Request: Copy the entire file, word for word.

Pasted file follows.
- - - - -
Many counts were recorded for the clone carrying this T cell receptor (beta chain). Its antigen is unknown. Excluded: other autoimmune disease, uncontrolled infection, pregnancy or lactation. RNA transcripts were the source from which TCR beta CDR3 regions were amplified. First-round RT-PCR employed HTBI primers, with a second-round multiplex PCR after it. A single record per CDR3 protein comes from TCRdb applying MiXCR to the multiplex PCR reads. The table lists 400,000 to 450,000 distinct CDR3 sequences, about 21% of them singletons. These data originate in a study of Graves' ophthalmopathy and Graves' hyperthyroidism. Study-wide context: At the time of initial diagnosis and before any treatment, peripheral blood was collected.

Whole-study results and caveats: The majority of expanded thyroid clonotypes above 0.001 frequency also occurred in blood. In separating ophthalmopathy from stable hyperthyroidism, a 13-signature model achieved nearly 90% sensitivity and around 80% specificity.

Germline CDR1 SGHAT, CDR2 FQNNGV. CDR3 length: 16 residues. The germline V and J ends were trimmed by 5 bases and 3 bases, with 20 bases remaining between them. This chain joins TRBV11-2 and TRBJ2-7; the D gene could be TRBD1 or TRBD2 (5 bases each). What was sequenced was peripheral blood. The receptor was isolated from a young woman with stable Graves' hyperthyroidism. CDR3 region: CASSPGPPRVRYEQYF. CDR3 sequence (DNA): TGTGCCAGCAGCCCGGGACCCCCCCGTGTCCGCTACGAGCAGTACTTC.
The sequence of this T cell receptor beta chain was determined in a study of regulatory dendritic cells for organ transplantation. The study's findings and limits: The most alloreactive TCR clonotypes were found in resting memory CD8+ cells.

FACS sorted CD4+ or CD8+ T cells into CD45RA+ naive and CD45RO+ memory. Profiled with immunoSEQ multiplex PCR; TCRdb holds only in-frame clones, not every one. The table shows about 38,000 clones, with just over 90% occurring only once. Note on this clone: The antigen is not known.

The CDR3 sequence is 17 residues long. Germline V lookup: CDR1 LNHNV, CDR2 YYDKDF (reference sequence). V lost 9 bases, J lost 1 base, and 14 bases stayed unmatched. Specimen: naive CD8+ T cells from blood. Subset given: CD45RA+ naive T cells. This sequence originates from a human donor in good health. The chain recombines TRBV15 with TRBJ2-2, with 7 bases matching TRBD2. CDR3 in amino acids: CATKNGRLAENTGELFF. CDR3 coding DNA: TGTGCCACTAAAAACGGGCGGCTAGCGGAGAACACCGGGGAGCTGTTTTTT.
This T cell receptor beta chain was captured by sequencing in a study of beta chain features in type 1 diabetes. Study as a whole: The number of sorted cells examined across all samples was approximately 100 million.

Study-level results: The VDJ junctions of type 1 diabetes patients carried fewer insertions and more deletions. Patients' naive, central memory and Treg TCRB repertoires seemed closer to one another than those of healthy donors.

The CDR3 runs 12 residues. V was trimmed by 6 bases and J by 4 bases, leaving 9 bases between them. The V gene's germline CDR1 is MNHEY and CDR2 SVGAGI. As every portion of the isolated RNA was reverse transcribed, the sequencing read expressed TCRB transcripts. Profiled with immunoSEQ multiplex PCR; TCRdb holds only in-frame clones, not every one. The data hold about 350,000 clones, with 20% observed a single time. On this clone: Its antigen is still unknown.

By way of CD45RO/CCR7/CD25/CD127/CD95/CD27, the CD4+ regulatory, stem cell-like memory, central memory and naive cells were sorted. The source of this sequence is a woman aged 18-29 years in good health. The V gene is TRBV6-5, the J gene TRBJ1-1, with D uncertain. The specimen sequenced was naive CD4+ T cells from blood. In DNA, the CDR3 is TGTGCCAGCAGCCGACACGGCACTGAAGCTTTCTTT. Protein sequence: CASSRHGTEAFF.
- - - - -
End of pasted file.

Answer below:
Many counts were recorded for the clone carrying this T cell receptor (beta chain). Its antigen is unknown. Excluded: other autoimmune disease, uncontrolled infection, pregnancy or lactation. RNA transcripts were the source from which TCR beta CDR3 regions were amplified. First-round RT-PCR employed HTBI primers, with a second-round multiplex PCR after it. A single record per CDR3 protein comes from TCRdb applying MiXCR to the multiplex PCR reads. The table lists 400,000 to 450,000 distinct CDR3 sequences, about 21% of them singletons. These data originate in a study of Graves' ophthalmopathy and Graves' hyperthyroidism. Study-wide context: At the time of initial diagnosis and before any treatment, peripheral blood was collected.

Whole-study results and caveats: The majority of expanded thyroid clonotypes above 0.001 frequency also occurred in blood. In separating ophthalmopathy from stable hyperthyroidism, a 13-signature model achieved nearly 90% sensitivity and around 80% specificity.

Germline CDR1 SGHAT, CDR2 FQNNGV. CDR3 length: 16 residues. The germline V and J ends were trimmed by 5 bases and 3 bases, with 20 bases remaining between them. This chain joins TRBV11-2 and TRBJ2-7; the D gene could be TRBD1 or TRBD2 (5 bases each). What was sequenced was peripheral blood. The receptor was isolated from a young woman with stable Graves' hyperthyroidism. CDR3 region: CASSPGPPRVRYEQYF. CDR3 sequence (DNA): TGTGCCAGCAGCCCGGGACCCCCCCGTGTCCGCTACGAGCAGTACTTC.
The sequence of this T cell receptor beta chain was determined in a study of regulatory dendritic cells for organ transplantation. The study's findings and limits: The most alloreactive TCR clonotypes were found in resting memory CD8+ cells.

FACS sorted CD4+ or CD8+ T cells into CD45RA+ naive and CD45RO+ memory. Profiled with immunoSEQ multiplex PCR; TCRdb holds only in-frame clones, not every one. The table shows about 38,000 clones, with just over 90% occurring only once. Note on this clone: The antigen is not known.

The CDR3 sequence is 17 residues long. Germline V lookup: CDR1 LNHNV, CDR2 YYDKDF (reference sequence). V lost 9 bases, J lost 1 base, and 14 bases stayed unmatched. Specimen: naive CD8+ T cells from blood. Subset given: CD45RA+ naive T cells. This sequence originates from a human donor in good health. The chain recombines TRBV15 with TRBJ2-2, with 7 bases matching TRBD2. CDR3 in amino acids: CATKNGRLAENTGELFF. CDR3 coding DNA: TGTGCCACTAAAAACGGGCGGCTAGCGGAGAACACCGGGGAGCTGTTTTTT.
This T cell receptor beta chain was captured by sequencing in a study of beta chain features in type 1 diabetes. Study as a whole: The number of sorted cells examined across all samples was approximately 100 million.

Study-level results: The VDJ junctions of type 1 diabetes patients carried fewer insertions and more deletions. Patients' naive, central memory and Treg TCRB repertoires seemed closer to one another than those of healthy donors.

The CDR3 runs 12 residues. V was trimmed by 6 bases and J by 4 bases, leaving 9 bases between them. The V gene's germline CDR1 is MNHEY and CDR2 SVGAGI. As every portion of the isolated RNA was reverse transcribed, the sequencing read expressed TCRB transcripts. Profiled with immunoSEQ multiplex PCR; TCRdb holds only in-frame clones, not every one. The data hold about 350,000 clones, with 20% observed a single time. On this clone: Its antigen is still unknown.

By way of CD45RO/CCR7/CD25/CD127/CD95/CD27, the CD4+ regulatory, stem cell-like memory, central memory and naive cells were sorted. The source of this sequence is a woman aged 18-29 years in good health. The V gene is TRBV6-5, the J gene TRBJ1-1, with D uncertain. The specimen sequenced was naive CD4+ T cells from blood. In DNA, the CDR3 is TGTGCCAGCAGCCGACACGGCACTGAAGCTTTCTTT. Protein sequence: CASSRHGTEAFF.